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How the State is Unnatural

It breeds waste and irresponsibility.

by James Leroy Wilson
August 25, 2005

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How the State is Unnatural

In last week's article, I asked if we should subdue nature, or live in harmony with it. In the long run, we have to live in harmony with it; we can't take from the earth forever if we do not replace its resources, or make them more efficient. We must produce goods that last, so we can preserve the land and its resources. We should take only what we need from nature, and then make the most out of it. This is the foundation not only for environmentally responsible living, but for a sound economy as well.

Ayn Rand pointed to a behavior she called immoral and what I call unnatural, at least for the able bodied: consuming more than we produce. Eating when we haven't worked. In a "state of nature," it is possible for those who do not work - the very young, the infirm, the aged - to eat, through the generosity of their family and community. In a state of nature, one may pick the apples to feed his family. He may even pick the entire tree and trade the fruit of his labor for the fruits of other specialized laborers: butchers, carpenters, etc. But to consume more than what you produce in a state of nature, is to take more than what is needed from nature, and then waste it. It is to do violence to the earth.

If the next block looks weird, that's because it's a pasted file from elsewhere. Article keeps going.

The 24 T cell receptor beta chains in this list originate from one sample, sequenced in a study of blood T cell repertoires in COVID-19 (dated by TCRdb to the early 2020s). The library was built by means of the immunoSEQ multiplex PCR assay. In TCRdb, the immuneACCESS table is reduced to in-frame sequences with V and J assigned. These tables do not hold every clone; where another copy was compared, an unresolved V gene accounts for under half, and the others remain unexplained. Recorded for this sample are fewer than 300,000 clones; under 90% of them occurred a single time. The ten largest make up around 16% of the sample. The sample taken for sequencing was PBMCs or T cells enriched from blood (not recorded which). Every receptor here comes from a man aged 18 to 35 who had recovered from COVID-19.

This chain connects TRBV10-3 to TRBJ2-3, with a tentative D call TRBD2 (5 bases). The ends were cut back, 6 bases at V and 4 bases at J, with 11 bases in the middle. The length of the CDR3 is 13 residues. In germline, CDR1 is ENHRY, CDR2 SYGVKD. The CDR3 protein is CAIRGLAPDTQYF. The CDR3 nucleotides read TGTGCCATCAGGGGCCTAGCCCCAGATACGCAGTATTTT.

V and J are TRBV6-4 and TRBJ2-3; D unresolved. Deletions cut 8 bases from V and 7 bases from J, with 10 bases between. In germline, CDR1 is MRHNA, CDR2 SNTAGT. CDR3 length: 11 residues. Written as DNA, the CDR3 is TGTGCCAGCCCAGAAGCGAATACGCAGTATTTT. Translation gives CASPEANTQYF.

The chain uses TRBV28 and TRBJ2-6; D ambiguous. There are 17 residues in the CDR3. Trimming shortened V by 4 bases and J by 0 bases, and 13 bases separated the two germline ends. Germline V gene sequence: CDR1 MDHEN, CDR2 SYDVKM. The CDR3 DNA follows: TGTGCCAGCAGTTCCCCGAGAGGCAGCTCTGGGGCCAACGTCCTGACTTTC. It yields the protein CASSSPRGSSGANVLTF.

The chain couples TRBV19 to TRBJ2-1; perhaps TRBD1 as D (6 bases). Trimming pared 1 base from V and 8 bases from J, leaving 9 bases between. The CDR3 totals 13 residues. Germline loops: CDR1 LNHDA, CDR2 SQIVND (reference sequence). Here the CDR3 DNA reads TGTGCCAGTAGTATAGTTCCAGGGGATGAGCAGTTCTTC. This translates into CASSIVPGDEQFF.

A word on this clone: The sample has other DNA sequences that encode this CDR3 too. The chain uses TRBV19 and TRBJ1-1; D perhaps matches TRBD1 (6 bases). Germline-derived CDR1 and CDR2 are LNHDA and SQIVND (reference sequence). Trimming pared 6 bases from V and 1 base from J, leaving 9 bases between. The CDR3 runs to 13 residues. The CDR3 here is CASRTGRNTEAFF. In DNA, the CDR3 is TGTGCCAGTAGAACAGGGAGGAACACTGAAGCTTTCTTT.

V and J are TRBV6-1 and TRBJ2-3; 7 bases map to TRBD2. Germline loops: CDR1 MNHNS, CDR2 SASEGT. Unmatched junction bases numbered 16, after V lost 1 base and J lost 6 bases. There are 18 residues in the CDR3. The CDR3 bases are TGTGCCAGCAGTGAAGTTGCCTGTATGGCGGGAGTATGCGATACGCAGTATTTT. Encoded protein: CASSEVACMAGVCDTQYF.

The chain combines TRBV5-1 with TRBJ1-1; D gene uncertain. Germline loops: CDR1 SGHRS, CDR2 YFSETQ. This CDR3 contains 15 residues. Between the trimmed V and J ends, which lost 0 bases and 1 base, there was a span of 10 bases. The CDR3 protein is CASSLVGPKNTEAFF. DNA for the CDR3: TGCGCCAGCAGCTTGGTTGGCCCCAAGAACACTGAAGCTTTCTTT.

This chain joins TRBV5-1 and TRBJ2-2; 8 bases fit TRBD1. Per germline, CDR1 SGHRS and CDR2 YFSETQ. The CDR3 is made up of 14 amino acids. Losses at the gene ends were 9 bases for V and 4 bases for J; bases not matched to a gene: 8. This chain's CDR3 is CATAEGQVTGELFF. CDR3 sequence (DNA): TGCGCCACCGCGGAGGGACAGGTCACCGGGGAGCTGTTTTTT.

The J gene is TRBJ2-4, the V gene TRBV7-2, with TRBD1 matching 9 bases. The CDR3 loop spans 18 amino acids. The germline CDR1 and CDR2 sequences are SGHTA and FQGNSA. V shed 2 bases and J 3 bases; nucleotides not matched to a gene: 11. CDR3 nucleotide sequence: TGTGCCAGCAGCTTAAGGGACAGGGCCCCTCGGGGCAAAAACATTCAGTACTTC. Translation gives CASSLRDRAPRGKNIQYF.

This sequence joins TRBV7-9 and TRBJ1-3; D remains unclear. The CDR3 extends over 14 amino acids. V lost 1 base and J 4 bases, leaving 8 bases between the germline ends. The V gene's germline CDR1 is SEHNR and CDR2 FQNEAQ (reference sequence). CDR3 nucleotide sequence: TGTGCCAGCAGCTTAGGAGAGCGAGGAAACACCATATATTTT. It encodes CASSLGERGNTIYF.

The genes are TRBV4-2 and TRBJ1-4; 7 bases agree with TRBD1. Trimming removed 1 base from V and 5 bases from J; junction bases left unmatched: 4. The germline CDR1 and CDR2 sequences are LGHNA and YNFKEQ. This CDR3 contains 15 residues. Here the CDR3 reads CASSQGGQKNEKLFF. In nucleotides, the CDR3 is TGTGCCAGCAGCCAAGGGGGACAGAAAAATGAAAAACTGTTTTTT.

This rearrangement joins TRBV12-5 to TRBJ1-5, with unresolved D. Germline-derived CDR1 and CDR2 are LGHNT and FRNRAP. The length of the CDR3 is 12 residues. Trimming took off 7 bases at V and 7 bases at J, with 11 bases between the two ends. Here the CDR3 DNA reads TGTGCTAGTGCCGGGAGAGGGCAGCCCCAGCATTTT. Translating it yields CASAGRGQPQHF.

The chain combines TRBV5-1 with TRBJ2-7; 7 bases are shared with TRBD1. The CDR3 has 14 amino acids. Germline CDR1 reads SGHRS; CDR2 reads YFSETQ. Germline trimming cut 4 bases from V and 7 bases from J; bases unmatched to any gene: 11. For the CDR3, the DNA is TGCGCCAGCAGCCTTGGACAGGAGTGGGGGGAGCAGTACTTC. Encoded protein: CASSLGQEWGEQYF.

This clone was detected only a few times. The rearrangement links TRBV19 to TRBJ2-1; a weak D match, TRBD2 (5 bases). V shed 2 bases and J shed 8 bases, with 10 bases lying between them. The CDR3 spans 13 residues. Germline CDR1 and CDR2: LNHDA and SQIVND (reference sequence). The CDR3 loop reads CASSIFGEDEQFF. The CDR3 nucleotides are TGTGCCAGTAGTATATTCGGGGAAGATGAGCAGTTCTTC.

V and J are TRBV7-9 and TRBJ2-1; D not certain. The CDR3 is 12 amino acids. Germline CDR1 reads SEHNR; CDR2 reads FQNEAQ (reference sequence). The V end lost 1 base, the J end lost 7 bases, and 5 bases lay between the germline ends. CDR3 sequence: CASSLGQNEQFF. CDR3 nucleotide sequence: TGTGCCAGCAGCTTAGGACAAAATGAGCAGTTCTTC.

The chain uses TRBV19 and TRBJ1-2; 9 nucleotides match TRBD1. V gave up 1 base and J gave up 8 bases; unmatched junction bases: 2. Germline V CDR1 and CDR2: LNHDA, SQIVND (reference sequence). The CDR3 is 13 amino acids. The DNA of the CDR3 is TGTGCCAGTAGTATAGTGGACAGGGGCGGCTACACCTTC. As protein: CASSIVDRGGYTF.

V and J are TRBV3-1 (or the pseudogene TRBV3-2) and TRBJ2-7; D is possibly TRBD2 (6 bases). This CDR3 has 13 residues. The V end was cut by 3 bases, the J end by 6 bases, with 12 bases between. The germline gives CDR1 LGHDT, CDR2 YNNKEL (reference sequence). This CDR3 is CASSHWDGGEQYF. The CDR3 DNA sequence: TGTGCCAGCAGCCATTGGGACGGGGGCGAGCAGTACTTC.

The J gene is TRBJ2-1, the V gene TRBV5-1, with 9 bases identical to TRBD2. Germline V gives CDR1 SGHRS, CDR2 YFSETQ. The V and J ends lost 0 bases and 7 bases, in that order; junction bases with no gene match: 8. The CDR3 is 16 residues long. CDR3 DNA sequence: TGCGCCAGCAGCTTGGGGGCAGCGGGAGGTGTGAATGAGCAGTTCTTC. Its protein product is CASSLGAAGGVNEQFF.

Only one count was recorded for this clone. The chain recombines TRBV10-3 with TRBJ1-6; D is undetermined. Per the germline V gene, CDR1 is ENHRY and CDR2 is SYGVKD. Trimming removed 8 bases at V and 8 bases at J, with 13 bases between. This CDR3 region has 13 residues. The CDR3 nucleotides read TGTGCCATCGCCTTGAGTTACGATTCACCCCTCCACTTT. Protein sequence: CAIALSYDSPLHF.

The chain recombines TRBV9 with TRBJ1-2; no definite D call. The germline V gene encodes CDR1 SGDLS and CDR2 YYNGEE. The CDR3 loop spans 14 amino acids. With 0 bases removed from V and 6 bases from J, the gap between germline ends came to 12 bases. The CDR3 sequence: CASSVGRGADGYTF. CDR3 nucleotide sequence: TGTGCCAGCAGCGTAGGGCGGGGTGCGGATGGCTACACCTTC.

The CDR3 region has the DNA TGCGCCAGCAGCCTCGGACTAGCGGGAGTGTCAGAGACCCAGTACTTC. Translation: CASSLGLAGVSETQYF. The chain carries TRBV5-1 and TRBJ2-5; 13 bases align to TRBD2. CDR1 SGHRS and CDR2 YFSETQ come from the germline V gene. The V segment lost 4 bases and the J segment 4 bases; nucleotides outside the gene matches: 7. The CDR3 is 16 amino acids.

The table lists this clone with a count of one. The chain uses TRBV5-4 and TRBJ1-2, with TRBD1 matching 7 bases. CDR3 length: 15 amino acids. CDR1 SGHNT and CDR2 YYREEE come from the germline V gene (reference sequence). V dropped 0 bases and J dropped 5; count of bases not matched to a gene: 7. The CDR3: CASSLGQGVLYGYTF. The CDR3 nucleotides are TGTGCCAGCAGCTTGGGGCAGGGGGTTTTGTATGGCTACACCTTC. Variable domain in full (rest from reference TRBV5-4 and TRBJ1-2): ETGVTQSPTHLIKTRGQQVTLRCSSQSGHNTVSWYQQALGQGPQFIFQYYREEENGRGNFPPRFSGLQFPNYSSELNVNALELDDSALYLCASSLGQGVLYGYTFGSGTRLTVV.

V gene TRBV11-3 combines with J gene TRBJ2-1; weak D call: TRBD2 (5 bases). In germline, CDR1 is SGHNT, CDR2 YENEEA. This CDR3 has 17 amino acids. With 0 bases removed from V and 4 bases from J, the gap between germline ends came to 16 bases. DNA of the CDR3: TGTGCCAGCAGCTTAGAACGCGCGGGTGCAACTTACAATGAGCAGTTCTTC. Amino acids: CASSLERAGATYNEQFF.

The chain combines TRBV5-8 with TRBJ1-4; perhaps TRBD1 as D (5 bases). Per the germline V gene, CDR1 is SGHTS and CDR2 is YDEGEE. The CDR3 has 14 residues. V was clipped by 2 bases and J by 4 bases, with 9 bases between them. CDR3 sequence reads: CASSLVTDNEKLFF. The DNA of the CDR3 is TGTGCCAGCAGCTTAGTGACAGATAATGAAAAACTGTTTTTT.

Modern state capitalism, however, is driven by this very concept: the people have the right to consume more than they produce. The State prints up money to give to the people, directly through welfare, or indirectly through jobs created by government spending and low interest rates. And with it, they will spend. This will spur enterprise and industry. Pay the apple-picker to pick the entire orchard, and then compensate him for what he doesn't sell in the international market. Extract more oil, chop down more trees, pollute the air and rivers to manufacture goods the people wouldn't have afforded if the government didn't give money away in the first place. And then clean up the environmental mess how? Through more government spending!